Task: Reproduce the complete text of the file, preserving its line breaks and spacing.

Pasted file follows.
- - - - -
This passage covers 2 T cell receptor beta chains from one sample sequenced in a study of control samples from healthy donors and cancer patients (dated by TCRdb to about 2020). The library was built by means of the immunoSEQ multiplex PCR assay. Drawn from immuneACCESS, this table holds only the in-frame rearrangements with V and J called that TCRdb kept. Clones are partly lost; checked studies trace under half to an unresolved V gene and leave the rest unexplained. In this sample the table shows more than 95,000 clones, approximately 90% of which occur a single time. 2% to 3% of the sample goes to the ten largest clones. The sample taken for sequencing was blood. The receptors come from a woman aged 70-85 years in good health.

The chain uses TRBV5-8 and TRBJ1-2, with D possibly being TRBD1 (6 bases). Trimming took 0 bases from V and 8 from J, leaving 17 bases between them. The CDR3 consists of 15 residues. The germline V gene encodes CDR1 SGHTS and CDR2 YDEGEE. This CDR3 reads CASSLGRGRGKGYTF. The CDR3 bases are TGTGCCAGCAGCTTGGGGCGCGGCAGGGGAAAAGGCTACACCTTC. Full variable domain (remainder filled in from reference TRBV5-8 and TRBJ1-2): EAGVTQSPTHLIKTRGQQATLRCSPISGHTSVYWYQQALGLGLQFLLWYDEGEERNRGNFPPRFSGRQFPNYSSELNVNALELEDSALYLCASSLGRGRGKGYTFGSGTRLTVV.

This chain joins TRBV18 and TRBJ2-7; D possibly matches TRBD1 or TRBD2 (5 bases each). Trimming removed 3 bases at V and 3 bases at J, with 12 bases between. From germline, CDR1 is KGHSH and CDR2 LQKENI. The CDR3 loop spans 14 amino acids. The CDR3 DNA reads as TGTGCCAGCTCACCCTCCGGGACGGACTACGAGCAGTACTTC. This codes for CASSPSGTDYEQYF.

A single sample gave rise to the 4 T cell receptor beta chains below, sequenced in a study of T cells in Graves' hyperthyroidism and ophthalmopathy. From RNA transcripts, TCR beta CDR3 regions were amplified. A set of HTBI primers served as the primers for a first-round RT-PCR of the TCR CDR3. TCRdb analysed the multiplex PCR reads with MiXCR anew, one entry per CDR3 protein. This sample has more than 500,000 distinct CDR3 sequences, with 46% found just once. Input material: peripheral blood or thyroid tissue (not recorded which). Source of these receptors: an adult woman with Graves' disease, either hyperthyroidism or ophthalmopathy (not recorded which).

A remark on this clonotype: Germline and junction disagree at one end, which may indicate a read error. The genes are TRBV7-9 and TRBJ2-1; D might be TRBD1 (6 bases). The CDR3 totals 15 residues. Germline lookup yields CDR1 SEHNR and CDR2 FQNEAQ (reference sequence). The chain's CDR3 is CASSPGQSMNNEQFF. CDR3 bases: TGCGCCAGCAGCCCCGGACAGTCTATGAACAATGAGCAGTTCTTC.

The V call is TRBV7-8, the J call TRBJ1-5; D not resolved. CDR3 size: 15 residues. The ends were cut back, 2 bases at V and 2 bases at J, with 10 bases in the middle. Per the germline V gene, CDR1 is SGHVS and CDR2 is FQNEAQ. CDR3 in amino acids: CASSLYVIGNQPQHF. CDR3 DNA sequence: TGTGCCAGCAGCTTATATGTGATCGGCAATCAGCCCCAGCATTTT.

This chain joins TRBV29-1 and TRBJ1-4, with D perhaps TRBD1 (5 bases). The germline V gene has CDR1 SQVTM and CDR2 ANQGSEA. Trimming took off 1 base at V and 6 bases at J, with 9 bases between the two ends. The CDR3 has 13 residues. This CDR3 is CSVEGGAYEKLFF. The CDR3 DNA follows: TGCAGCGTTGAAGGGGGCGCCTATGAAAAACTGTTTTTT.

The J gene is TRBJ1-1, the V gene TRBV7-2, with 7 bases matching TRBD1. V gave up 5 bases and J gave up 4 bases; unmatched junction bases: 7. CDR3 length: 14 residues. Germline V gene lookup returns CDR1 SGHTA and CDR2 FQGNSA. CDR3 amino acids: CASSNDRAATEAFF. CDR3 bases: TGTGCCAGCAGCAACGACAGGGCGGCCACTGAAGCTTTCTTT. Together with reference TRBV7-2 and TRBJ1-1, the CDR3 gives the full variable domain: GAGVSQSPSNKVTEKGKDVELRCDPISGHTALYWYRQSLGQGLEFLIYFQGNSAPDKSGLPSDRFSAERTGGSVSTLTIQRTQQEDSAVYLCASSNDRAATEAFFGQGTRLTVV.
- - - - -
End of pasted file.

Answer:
This passage covers 2 T cell receptor beta chains from one sample sequenced in a study of control samples from healthy donors and cancer patients (dated by TCRdb to about 2020). The library was built by means of the immunoSEQ multiplex PCR assay. Drawn from immuneACCESS, this table holds only the in-frame rearrangements with V and J called that TCRdb kept. Clones are partly lost; checked studies trace under half to an unresolved V gene and leave the rest unexplained. In this sample the table shows more than 95,000 clones, approximately 90% of which occur a single time. 2% to 3% of the sample goes to the ten largest clones. The sample taken for sequencing was blood. The receptors come from a woman aged 70-85 years in good health.

The chain uses TRBV5-8 and TRBJ1-2, with D possibly being TRBD1 (6 bases). Trimming took 0 bases from V and 8 from J, leaving 17 bases between them. The CDR3 consists of 15 residues. The germline V gene encodes CDR1 SGHTS and CDR2 YDEGEE. This CDR3 reads CASSLGRGRGKGYTF. The CDR3 bases are TGTGCCAGCAGCTTGGGGCGCGGCAGGGGAAAAGGCTACACCTTC. Full variable domain (remainder filled in from reference TRBV5-8 and TRBJ1-2): EAGVTQSPTHLIKTRGQQATLRCSPISGHTSVYWYQQALGLGLQFLLWYDEGEERNRGNFPPRFSGRQFPNYSSELNVNALELEDSALYLCASSLGRGRGKGYTFGSGTRLTVV.

This chain joins TRBV18 and TRBJ2-7; D possibly matches TRBD1 or TRBD2 (5 bases each). Trimming removed 3 bases at V and 3 bases at J, with 12 bases between. From germline, CDR1 is KGHSH and CDR2 LQKENI. The CDR3 loop spans 14 amino acids. The CDR3 DNA reads as TGTGCCAGCTCACCCTCCGGGACGGACTACGAGCAGTACTTC. This codes for CASSPSGTDYEQYF.

A single sample gave rise to the 4 T cell receptor beta chains below, sequenced in a study of T cells in Graves' hyperthyroidism and ophthalmopathy. From RNA transcripts, TCR beta CDR3 regions were amplified. A set of HTBI primers served as the primers for a first-round RT-PCR of the TCR CDR3. TCRdb analysed the multiplex PCR reads with MiXCR anew, one entry per CDR3 protein. This sample has more than 500,000 distinct CDR3 sequences, with 46% found just once. Input material: peripheral blood or thyroid tissue (not recorded which). Source of these receptors: an adult woman with Graves' disease, either hyperthyroidism or ophthalmopathy (not recorded which).

A remark on this clonotype: Germline and junction disagree at one end, which may indicate a read error. The genes are TRBV7-9 and TRBJ2-1; D might be TRBD1 (6 bases). The CDR3 totals 15 residues. Germline lookup yields CDR1 SEHNR and CDR2 FQNEAQ (reference sequence). The chain's CDR3 is CASSPGQSMNNEQFF. CDR3 bases: TGCGCCAGCAGCCCCGGACAGTCTATGAACAATGAGCAGTTCTTC.

The V call is TRBV7-8, the J call TRBJ1-5; D not resolved. CDR3 size: 15 residues. The ends were cut back, 2 bases at V and 2 bases at J, with 10 bases in the middle. Per the germline V gene, CDR1 is SGHVS and CDR2 is FQNEAQ. CDR3 in amino acids: CASSLYVIGNQPQHF. CDR3 DNA sequence: TGTGCCAGCAGCTTATATGTGATCGGCAATCAGCCCCAGCATTTT.

This chain joins TRBV29-1 and TRBJ1-4, with D perhaps TRBD1 (5 bases). The germline V gene has CDR1 SQVTM and CDR2 ANQGSEA. Trimming took off 1 base at V and 6 bases at J, with 9 bases between the two ends. The CDR3 has 13 residues. This CDR3 is CSVEGGAYEKLFF. The CDR3 DNA follows: TGCAGCGTTGAAGGGGGCGCCTATGAAAAACTGTTTTTT.

The J gene is TRBJ1-1, the V gene TRBV7-2, with 7 bases matching TRBD1. V gave up 5 bases and J gave up 4 bases; unmatched junction bases: 7. CDR3 length: 14 residues. Germline V gene lookup returns CDR1 SGHTA and CDR2 FQGNSA. CDR3 amino acids: CASSNDRAATEAFF. CDR3 bases: TGTGCCAGCAGCAACGACAGGGCGGCCACTGAAGCTTTCTTT. Together with reference TRBV7-2 and TRBJ1-1, the CDR3 gives the full variable domain: GAGVSQSPSNKVTEKGKDVELRCDPISGHTALYWYRQSLGQGLEFLIYFQGNSAPDKSGLPSDRFSAERTGGSVSTLTIQRTQQEDSAVYLCASSNDRAATEAFFGQGTRLTVV.